Finally out on the slopes? We’re rounding off the highlight of the season and that means one thing: it’s a perfect time to find new gear.

While people believe summer is the time for all tent sales business (and then you can’t go wrong), finding new gear or clothing now is an added beauty: you can test it out on snow right away, and you can enjoy it for the rest of this season.

If you’re new to buying gear, here are a few tips:

• Never buy a pair of skis or snowboards without testing them first.

It doesn’t matter what you read in a review (although annual equipment test reviews in publications like SKI Magazine are a great way to ponder what you want), you just don’t know what a ski or board feels like under your feet until you try it out.

Demo packs are relatively cheap, and most stores will credit you the cost of the demo if you purchase equipment after you try it out.

Ideally, you can get a package at a store in the base area or at a store near the base so you can try several. However, if you’re pretty sure what to try, get your demo pack at your local ski store and spend a day or two on it.

You will know it fits right when you find it.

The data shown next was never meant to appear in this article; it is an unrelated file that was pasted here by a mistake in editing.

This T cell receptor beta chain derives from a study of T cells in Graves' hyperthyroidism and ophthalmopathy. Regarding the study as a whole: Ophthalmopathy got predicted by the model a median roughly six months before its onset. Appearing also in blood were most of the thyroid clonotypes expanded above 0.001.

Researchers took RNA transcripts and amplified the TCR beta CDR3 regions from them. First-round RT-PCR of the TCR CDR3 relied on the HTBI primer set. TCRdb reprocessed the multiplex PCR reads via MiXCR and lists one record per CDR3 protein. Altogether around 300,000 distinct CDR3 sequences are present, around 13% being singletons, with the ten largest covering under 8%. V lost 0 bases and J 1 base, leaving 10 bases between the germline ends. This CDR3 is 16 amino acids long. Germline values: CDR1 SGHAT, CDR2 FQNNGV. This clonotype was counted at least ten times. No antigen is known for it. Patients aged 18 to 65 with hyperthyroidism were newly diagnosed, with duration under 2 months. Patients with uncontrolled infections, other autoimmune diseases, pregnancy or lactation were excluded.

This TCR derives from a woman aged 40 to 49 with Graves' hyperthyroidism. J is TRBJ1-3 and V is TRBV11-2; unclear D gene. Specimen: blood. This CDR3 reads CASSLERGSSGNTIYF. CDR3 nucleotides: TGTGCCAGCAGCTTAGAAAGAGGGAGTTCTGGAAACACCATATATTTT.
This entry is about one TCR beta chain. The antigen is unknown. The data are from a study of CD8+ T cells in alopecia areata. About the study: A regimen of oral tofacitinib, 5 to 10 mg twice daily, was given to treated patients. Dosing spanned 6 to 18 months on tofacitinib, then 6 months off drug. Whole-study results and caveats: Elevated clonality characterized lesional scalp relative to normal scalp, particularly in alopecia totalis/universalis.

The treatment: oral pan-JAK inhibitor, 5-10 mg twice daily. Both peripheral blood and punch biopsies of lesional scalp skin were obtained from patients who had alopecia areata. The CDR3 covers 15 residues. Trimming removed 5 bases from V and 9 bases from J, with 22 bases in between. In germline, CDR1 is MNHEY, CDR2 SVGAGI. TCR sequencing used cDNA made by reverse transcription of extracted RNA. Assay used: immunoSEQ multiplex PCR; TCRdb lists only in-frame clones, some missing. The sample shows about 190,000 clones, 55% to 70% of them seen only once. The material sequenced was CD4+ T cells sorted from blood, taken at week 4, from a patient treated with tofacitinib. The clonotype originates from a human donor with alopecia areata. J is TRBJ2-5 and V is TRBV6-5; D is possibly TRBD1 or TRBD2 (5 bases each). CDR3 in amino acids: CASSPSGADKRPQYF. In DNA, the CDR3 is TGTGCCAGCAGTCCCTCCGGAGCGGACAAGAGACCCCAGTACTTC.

• Spend a reasonable amount on your ski boots. Indeed, consider custom boots. Well-fitting ski boots not only make the difference for a day of skiing, but also for your skiing career.

First, you better ride in well-fitting shoes. Happy feet lead you to become smoother and with more grace.

Second, but maybe the main thing: you just feel better. When I finally switched to Custom Boots about 15 years ago, I wondered why I had waited so long. I assumed how my feet felt to take a break and not even reach down to loosen myself. Ahhhhh. Worth every penny.

And socks are also important. Pick a brand and type that you like best, and when you get these boots wear these socks and then stick with them every time (but not the same pair. That’s gross!). You will always have the fit that the boot people helped you with, a custom fit or just store-bought boots.

• Invest in a good base layer. Or as we said earlier: Don’t skimp on your long johns.

The fabric on your skin is key to keeping you warm and comfortable all day. You want a base layer that isn’t too thick and that wicks away moisture (nothing cools you down more than building up sweat, stopping in the base lodge, warming up the sweat and then stepping back out into the cold. Brrrr.

Look for long johns that fit the skin but are not too tight, that are wick and easy to wash. If you ski for more than a day, bring two sets so that you start each day with fresh warmth.

• Keep your helmet up to date. And no, don’t give me any of your “You can’t tell me to wear a helmet” silliness.

Helmets have not only proven to be safe, they are also comfortably warm, ventilated for warmer days and look great. Go to a high quality ski store and ask for help choosing your size. And if you’ve had your helmet for a while, it will wear out over time. Take yours to your trusted shop and ask if it’s time to replace them.

A solid and up-to-date helmet can mean the difference between a hilarious story about the yard that went on for years or an injury. Having fun is a lot more fun. Wear the helmet.